The activities at the extraction wells and the processing plants have decreased during the last decade, less staff is transported to the site and the opportunities for day laboring in the oil industry have also decreased. However, with the fading boom and less extraction activity, the material construction of infrastructure and their inscription in the territory of Emiliano Zapata led to a changing set of circumstances for the community members, which call for new strategies of adaptation and dealing (125).
Put another way, difficult choices exist now that most of the “drilling and redrilling has been done” (128). Those with the skills and motivation to find energy industry work elsewhere can do so. Some more family-oriented individuals send much needed remittances back home. Meantime, a handful of foreign companies have been enlisted to service oil infrastructure in Emiliano Zapata in order to keep extractive operations somewhat afloat. The problem is that necessary follow through has been spotty. Some former local oil workers have noted that “a Venezuelan company…won a thirty-year contract to provide maintenance to industry installations…[b]ut PEMEX hasn’t paid them yet,” (129).
Given over to greenwashing, PEMEX has engaged various social and environmental initiatives aimed at revitalizing the extractive sector. Those in Emiliano Zapata have seen little in the way of new investment, however, forcing residents to make the best of an otherwise bad situation. Some, for example, have taken old pipeline material and used it to remodel their homes. Others scavenge abandoned equipment and repurpose it for fencing, outdoor furniture, and other configurations. Yet despite winning points for clever innovation, these creative ventures seem only to provide post-industrial touches to resident properties. Emiliano Zapata seems to be a place largely left with a series of hollowed out parcels set on a patchwork of ejido land.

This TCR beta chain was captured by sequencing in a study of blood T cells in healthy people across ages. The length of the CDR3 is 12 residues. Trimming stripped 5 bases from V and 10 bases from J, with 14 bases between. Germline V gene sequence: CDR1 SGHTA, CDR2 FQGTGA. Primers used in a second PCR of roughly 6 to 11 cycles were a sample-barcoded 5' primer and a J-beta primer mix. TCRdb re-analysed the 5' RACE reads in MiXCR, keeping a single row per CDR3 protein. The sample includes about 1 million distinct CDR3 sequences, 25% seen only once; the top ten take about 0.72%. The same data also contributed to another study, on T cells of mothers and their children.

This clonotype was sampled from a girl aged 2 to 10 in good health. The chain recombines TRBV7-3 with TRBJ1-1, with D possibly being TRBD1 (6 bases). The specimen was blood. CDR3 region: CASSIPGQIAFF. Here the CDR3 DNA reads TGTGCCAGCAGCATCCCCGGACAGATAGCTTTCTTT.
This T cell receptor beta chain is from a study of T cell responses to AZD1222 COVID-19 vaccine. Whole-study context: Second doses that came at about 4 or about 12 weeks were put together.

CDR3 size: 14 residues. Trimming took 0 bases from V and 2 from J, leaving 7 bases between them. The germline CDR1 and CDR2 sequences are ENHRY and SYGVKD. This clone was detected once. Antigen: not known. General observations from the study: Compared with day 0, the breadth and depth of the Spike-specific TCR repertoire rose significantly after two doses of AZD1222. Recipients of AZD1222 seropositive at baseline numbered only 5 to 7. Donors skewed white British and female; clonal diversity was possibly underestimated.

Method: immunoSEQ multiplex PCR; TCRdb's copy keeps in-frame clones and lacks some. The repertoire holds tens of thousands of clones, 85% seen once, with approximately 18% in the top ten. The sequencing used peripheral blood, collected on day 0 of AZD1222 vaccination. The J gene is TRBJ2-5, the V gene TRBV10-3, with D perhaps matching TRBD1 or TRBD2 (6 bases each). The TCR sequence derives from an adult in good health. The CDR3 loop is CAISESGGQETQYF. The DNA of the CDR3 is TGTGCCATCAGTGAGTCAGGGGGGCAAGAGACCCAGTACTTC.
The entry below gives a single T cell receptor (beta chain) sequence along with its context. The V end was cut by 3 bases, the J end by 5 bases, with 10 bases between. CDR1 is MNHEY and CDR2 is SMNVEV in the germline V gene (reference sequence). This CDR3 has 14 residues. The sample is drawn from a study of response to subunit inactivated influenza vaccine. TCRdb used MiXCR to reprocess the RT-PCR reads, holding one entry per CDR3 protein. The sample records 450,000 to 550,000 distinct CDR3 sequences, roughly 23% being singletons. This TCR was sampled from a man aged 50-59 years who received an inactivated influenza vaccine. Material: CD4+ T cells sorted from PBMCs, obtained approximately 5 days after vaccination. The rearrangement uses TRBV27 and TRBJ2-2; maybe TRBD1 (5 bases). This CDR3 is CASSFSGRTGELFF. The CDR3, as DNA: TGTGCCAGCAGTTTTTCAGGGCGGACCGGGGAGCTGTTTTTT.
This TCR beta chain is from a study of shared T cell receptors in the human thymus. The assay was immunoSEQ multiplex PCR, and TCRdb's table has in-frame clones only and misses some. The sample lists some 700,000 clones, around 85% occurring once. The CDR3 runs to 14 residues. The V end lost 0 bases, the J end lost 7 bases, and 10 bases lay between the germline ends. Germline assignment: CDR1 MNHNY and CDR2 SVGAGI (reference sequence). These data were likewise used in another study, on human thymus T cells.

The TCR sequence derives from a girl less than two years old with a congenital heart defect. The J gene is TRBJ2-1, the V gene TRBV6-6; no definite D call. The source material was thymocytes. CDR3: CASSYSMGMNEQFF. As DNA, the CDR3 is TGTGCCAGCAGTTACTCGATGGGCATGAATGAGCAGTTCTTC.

Fashionable academic jargon and an overdetermined deployment of social science in text references sometimes clutters Schöneich’s writing.Nevertheless, she paints a vivid picture of an oil town tragedy in the making.Largely a wasteland gutted by incessant fossil fuel extraction and company exploitation, the people of Emiliano Zapata today do seem to be “living on a time bomb” or, at the very least, in a twenty-first century ghost town where seemingly all the young people have left and only a handful of old-timers remain to keep memory alive.
Andrew Grant Wood is the Rutland Professor of History at the University of Tulsa. He was born in Montreal, Canada, and his research focuses on the history of Mexico. Wood has published on a variety of social and cultural topics: urbanization, immigration, grassroots collective action, housing, regional politics, civic ritual and celebration, tourism, film, and popular music. He is author of Agustín Lara: A Cultural Biography (Oxford, 2014) and is editor and contributor to The Business of Leisure: Tourism History in Latin America and the Caribbean (Nebraska U Press, 2021). Wood is currently writing a history of the port of Veracruz, Mexico.
© 2024 Andrew Grant Wood